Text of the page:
Department launches clinical forensic medical services centre

Department of Health 05/12/2019 - 08:38

Mampe Marapyane

The Gauteng Department of Health officially opened Clinical Forensic Medical Service facility (CFMS) as part of 16 Days of Activism for no violence against women and children commemorations in Bekkersdal on Monday.

“This clinic is a forensic medical clinic. It is central in dealing with the issue of gender based violence. At this clinic, all victims of violence and sexual assault are seen.

Acting Head of Health Department, Dr Richard Lebethe further said that the scourge of gender-based violence does not only disrupt and take away the dignity, freedom and identity of women and children but it also reverses and restricts development of all forms in our communities.

“As the communities we must echo the call enough is enough,” pleaded Dr Lebethe.

Furthermore, Dr Lebethe said Bekkersdal contributed 14% (147) of overall cases of sexual assault reported in the West Rand District for 2018/19 financial year, while domestic violence had 56.3 % (9) of reported cases.

Puleng Mmuso, Acting Chief Director for the West Rand District pleaded with the community to look after the facility.

“This facility does not only belong to the Department of Health but it belongs to the community of Bekkersdal.  So as in when there are issues in terms of gender based violence please use it,” she said.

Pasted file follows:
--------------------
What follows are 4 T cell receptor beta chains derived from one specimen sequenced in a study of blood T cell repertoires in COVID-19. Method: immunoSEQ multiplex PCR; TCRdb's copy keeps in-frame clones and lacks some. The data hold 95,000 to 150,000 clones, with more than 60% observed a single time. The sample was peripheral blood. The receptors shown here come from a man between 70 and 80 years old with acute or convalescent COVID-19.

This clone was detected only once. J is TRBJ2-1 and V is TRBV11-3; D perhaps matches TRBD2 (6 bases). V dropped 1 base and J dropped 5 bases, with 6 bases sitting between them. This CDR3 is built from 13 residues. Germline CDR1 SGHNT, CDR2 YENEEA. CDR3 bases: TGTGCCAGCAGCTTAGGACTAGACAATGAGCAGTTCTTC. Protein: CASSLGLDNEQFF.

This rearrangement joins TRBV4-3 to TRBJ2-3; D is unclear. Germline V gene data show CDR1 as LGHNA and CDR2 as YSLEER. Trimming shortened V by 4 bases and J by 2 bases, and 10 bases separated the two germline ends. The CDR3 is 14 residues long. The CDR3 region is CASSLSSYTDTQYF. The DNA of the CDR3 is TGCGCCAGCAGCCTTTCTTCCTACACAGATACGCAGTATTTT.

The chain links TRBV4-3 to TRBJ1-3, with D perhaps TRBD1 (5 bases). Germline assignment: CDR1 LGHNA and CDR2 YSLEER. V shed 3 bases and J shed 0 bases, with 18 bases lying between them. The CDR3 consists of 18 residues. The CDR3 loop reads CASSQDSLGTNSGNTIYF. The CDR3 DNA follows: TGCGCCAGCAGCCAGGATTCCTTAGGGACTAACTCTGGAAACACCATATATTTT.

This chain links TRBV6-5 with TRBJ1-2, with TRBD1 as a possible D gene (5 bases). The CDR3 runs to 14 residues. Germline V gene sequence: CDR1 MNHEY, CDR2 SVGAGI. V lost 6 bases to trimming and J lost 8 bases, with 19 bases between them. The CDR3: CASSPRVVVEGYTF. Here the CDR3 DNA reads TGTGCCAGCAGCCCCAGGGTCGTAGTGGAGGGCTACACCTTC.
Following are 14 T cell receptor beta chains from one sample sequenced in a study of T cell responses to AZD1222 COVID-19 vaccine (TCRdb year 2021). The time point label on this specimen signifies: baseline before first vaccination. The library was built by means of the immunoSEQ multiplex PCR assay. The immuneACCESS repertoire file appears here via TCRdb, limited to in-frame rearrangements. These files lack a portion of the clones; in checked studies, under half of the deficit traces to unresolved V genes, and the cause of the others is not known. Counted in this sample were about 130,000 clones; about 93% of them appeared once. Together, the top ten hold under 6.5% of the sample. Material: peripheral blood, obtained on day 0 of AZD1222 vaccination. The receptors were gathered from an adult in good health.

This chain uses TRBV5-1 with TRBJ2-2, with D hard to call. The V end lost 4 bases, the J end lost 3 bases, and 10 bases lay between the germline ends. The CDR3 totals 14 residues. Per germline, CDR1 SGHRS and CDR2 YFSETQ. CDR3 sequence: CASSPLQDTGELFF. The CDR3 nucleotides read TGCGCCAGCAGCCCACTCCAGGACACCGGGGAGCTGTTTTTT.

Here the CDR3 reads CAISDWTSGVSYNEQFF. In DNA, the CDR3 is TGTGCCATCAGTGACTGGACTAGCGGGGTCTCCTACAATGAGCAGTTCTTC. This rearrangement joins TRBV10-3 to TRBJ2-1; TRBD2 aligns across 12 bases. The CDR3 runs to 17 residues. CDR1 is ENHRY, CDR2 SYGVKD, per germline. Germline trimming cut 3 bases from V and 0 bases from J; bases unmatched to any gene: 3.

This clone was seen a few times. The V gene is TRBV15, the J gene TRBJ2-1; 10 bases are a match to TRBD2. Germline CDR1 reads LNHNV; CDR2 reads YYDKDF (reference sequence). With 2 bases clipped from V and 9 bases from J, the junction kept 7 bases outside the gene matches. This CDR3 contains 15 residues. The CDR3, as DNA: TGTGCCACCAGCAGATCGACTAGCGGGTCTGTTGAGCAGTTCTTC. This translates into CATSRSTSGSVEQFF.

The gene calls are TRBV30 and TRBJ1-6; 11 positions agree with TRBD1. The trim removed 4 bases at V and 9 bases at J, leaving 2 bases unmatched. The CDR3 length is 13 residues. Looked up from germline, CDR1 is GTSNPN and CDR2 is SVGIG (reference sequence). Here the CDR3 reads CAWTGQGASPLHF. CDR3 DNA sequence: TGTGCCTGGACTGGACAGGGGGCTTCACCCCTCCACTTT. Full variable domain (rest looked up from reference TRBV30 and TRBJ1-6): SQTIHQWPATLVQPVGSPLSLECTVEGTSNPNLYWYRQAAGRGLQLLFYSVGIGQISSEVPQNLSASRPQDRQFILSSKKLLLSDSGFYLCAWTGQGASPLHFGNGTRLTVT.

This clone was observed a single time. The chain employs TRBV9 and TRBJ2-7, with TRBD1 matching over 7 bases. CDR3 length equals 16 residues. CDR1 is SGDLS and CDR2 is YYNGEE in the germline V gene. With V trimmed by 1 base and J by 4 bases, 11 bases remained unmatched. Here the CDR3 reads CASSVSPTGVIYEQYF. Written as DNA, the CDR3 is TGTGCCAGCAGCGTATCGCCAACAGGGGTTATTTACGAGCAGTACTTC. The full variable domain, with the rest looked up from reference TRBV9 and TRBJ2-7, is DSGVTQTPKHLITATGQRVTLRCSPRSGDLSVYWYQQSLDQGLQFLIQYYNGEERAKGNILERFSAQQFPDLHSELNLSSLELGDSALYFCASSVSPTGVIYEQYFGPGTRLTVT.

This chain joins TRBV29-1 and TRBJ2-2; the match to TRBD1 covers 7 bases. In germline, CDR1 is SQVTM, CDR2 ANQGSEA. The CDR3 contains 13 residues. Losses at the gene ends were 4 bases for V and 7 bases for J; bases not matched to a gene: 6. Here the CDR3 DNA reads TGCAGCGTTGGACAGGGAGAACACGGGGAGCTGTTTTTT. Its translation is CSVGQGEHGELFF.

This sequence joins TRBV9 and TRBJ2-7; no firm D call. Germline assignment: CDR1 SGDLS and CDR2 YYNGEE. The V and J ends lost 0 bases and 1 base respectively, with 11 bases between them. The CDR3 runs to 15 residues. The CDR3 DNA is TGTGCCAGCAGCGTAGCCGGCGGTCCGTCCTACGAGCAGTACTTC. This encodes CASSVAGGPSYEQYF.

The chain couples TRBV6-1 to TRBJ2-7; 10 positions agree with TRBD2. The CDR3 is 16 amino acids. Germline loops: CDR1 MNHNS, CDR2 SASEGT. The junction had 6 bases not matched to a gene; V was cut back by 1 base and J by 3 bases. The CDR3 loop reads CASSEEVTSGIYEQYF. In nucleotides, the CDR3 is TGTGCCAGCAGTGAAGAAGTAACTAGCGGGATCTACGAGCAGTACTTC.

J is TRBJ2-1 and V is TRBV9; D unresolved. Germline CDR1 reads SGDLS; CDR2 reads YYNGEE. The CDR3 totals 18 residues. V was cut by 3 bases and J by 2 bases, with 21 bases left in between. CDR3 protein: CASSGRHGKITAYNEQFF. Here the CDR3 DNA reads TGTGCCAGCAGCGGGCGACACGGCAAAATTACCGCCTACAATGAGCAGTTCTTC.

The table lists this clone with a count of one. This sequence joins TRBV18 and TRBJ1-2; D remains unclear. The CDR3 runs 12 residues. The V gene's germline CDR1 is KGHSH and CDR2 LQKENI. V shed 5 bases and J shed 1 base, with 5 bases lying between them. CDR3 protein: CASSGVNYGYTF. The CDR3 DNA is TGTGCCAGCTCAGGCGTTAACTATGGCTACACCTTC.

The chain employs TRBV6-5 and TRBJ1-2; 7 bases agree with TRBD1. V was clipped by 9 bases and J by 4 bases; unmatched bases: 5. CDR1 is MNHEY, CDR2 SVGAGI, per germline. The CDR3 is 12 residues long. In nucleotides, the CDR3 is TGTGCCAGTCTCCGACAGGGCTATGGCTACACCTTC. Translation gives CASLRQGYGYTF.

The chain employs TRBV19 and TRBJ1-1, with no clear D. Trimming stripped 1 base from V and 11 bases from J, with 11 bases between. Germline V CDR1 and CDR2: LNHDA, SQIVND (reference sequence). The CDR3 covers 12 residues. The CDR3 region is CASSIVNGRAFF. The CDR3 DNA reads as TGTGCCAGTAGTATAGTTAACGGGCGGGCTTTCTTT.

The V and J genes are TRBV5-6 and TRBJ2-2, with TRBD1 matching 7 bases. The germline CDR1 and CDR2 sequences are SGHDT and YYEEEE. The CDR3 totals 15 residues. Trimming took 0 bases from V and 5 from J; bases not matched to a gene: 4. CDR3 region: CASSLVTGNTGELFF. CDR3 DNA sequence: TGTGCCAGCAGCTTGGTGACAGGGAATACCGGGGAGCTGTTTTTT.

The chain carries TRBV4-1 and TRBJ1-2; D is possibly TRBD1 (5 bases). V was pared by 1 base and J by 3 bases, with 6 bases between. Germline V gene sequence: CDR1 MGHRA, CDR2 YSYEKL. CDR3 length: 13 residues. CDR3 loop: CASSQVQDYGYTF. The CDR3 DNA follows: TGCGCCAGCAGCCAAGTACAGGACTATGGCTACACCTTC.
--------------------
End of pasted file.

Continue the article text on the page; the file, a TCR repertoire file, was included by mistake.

“We work in close collaboration with the Police and the Social Workers. As we all know that Bekkersdal is very far from other facilities, so it is very critical that we have a facility nearer to the people, because our aim is to bring services to the people. I hope the community will take care of this facility, value the facility and visit the facility,” added Mmuso.

Bekkersdal Clinic professional nurse, Refiloe Thobela said: “When the patients visit the facility they are counselled and examined, thereafter we refer the patient to social workers. If there are victims of rape, we give the patients Post Exposure Prophylaxis (PEP) to reduce the risk of contracting HIV.”

She further added that a lot of victims do not visit these kind of facilities due to the fear instilled in them by the perpetrator and fearing for their lives. “Victims should be strong and fear no one, we have a strong and competent policing in the country that is more than capable of protecting them. Victims need to come forward so they can receive help,” said Thobela.

Community member, Lerato Tsotetsi said: “As a community we are asking for Police intervention because every week we are hearing of cases whereby our young women are continuously raped and the culprits seem to be walking free. We feel that there are not enough arrests and that may be an indication that not enough is done to address the crisis of gender-based violence.”


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